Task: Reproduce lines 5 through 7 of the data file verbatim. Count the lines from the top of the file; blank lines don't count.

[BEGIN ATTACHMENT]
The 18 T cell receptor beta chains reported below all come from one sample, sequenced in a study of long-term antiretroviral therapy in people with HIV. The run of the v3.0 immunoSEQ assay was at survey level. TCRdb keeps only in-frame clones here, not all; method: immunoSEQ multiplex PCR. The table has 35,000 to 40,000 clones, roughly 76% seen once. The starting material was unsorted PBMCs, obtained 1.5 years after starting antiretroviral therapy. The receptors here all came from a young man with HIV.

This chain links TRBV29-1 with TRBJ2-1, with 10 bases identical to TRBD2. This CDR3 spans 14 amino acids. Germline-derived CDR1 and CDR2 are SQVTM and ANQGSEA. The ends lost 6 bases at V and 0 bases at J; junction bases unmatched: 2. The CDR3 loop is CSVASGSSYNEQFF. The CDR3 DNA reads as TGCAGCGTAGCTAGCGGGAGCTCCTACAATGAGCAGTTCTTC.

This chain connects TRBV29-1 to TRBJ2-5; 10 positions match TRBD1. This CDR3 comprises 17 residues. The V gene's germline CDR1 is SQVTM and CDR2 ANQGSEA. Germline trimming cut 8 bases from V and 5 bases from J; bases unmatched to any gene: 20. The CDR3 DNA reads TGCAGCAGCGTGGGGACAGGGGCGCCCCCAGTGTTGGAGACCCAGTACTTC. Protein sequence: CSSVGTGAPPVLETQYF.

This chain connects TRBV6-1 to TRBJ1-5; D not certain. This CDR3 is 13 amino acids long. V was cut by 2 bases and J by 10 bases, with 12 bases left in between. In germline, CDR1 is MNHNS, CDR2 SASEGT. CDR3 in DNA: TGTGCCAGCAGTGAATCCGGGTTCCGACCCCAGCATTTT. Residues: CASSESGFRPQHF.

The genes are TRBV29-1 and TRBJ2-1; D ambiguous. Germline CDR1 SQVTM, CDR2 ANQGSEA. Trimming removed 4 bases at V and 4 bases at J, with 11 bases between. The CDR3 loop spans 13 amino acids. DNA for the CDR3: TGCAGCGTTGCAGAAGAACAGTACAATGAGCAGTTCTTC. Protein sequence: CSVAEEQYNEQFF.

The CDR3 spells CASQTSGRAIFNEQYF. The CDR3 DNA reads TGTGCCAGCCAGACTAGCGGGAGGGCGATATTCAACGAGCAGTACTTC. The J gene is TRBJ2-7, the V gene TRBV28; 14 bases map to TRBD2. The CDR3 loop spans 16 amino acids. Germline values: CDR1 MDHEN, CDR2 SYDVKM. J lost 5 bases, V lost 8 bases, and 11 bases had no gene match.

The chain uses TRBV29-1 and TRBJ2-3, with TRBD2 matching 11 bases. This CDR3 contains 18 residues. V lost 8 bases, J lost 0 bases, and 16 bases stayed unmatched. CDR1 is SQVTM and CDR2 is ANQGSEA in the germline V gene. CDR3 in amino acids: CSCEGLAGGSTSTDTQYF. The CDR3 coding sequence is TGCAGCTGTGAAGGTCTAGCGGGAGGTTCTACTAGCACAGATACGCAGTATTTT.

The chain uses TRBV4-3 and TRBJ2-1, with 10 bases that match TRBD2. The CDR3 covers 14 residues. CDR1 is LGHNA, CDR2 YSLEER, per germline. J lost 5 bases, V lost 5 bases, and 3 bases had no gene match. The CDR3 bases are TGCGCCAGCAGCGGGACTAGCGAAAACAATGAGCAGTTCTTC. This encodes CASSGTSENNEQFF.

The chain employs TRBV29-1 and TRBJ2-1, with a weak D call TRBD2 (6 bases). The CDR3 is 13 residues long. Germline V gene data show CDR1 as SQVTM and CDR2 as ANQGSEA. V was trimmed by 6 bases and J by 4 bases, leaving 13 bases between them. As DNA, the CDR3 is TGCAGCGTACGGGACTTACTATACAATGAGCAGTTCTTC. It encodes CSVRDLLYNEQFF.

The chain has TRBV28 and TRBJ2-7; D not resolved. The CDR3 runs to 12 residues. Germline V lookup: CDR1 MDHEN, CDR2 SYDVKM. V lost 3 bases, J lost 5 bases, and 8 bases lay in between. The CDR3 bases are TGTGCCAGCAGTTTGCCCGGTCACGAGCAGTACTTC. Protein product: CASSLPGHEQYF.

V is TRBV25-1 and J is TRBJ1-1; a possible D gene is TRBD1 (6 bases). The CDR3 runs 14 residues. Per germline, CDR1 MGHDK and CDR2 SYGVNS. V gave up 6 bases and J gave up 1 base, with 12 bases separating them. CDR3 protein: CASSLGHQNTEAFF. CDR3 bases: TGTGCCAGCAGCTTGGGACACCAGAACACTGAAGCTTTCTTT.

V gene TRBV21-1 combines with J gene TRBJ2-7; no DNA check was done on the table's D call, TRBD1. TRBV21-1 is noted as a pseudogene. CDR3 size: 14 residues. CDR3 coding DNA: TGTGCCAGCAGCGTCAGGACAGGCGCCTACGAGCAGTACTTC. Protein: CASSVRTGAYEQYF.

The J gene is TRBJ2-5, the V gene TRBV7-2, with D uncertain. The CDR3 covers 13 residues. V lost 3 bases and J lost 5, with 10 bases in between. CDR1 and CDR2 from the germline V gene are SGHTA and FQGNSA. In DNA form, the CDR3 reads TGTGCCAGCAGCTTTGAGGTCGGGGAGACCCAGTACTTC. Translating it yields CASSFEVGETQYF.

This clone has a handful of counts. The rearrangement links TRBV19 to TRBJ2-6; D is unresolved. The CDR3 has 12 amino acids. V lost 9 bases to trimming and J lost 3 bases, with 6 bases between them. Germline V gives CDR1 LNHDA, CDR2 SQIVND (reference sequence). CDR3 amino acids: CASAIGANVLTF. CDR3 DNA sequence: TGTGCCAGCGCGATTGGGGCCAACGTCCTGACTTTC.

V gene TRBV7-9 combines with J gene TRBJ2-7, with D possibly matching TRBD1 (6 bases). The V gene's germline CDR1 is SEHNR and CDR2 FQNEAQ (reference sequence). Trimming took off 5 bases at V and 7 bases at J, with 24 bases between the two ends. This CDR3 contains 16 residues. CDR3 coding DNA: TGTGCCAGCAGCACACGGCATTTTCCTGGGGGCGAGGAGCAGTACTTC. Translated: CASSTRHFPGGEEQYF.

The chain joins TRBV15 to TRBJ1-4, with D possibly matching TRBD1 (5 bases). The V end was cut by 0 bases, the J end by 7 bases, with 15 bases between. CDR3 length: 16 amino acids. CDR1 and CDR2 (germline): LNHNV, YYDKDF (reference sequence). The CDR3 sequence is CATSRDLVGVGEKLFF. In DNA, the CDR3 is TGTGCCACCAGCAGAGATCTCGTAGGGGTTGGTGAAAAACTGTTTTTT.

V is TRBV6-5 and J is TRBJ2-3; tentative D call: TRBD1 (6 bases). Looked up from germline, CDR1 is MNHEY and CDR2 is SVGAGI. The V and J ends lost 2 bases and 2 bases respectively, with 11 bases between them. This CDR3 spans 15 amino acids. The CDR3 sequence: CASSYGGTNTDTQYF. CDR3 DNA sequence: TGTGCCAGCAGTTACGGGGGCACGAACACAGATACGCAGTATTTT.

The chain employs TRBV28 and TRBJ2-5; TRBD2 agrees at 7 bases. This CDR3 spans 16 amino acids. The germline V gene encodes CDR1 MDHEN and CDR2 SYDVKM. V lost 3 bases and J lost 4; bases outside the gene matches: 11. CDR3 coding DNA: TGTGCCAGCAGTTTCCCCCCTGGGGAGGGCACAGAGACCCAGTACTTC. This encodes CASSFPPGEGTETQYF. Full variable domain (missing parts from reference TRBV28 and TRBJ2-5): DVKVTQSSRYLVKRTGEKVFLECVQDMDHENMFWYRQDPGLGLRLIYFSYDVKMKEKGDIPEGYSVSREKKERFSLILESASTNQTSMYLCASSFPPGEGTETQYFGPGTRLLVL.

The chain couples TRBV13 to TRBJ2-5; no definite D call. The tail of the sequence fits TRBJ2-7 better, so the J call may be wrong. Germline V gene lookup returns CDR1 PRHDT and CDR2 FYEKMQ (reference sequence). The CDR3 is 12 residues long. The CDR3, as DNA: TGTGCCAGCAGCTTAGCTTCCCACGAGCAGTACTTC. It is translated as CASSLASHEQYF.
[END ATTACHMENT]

The genes are TRBV29-1 and TRBJ2-1; D ambiguous. Germline CDR1 SQVTM, CDR2 ANQGSEA. Trimming removed 4 bases at V and 4 bases at J, with 11 bases between. The CDR3 loop spans 13 amino acids. DNA for the CDR3: TGCAGCGTTGCAGAAGAACAGTACAATGAGCAGTTCTTC. Protein sequence: CSVAEEQYNEQFF.

The CDR3 spells CASQTSGRAIFNEQYF. The CDR3 DNA reads TGTGCCAGCCAGACTAGCGGGAGGGCGATATTCAACGAGCAGTACTTC. The J gene is TRBJ2-7, the V gene TRBV28; 14 bases map to TRBD2. The CDR3 loop spans 16 amino acids. Germline values: CDR1 MDHEN, CDR2 SYDVKM. J lost 5 bases, V lost 8 bases, and 11 bases had no gene match.

The chain uses TRBV29-1 and TRBJ2-3, with TRBD2 matching 11 bases. This CDR3 contains 18 residues. V lost 8 bases, J lost 0 bases, and 16 bases stayed unmatched. CDR1 is SQVTM and CDR2 is ANQGSEA in the germline V gene. CDR3 in amino acids: CSCEGLAGGSTSTDTQYF. The CDR3 coding sequence is TGCAGCTGTGAAGGTCTAGCGGGAGGTTCTACTAGCACAGATACGCAGTATTTT.